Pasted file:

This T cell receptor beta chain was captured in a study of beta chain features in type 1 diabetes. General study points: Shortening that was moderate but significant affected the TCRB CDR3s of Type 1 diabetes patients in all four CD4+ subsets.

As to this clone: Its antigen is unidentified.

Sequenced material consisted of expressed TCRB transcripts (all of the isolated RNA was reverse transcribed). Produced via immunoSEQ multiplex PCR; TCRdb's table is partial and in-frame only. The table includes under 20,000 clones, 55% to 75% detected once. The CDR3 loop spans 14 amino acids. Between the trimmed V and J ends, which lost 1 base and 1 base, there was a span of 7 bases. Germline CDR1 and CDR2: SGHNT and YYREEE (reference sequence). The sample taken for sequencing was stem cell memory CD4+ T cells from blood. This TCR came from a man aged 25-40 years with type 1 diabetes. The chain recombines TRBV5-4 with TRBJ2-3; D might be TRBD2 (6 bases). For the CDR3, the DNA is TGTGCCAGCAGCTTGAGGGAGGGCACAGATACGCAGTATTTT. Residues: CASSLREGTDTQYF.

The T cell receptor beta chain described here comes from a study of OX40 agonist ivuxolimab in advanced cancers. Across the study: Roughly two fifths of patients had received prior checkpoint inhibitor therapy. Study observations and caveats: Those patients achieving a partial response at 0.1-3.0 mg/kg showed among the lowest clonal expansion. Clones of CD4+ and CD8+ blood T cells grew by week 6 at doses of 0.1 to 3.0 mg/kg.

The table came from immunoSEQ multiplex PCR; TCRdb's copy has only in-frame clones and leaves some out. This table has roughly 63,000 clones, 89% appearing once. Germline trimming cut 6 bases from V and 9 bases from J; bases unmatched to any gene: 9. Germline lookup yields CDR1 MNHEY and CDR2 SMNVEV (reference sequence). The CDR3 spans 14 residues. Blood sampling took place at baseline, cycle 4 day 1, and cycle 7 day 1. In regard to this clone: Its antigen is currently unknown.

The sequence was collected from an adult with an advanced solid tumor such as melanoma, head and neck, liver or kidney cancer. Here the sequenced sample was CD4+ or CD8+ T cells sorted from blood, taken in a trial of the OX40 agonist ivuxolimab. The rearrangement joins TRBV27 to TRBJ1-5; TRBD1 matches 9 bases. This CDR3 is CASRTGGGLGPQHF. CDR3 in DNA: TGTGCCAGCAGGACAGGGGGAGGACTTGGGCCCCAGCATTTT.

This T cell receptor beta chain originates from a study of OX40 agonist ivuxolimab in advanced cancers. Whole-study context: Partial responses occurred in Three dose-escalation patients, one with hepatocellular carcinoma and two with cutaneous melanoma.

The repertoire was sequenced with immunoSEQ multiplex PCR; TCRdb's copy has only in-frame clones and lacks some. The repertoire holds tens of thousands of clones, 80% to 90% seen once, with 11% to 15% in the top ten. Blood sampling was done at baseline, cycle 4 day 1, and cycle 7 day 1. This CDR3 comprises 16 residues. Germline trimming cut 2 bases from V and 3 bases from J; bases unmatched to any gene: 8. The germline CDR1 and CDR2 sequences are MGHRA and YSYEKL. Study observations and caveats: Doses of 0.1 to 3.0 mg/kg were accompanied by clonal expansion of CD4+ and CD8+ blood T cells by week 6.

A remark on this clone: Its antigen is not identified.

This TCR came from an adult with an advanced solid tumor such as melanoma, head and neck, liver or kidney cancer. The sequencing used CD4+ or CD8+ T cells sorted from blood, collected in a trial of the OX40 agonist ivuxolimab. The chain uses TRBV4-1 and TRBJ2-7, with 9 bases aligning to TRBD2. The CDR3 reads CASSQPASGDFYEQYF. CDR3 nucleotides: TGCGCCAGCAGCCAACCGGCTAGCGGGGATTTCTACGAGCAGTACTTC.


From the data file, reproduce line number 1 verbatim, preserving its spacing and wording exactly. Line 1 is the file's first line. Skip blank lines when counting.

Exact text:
This T cell receptor beta chain was captured in a study of beta chain features in type 1 diabetes. General study points: Shortening that was moderate but significant affected the TCRB CDR3s of Type 1 diabetes patients in all four CD4+ subsets.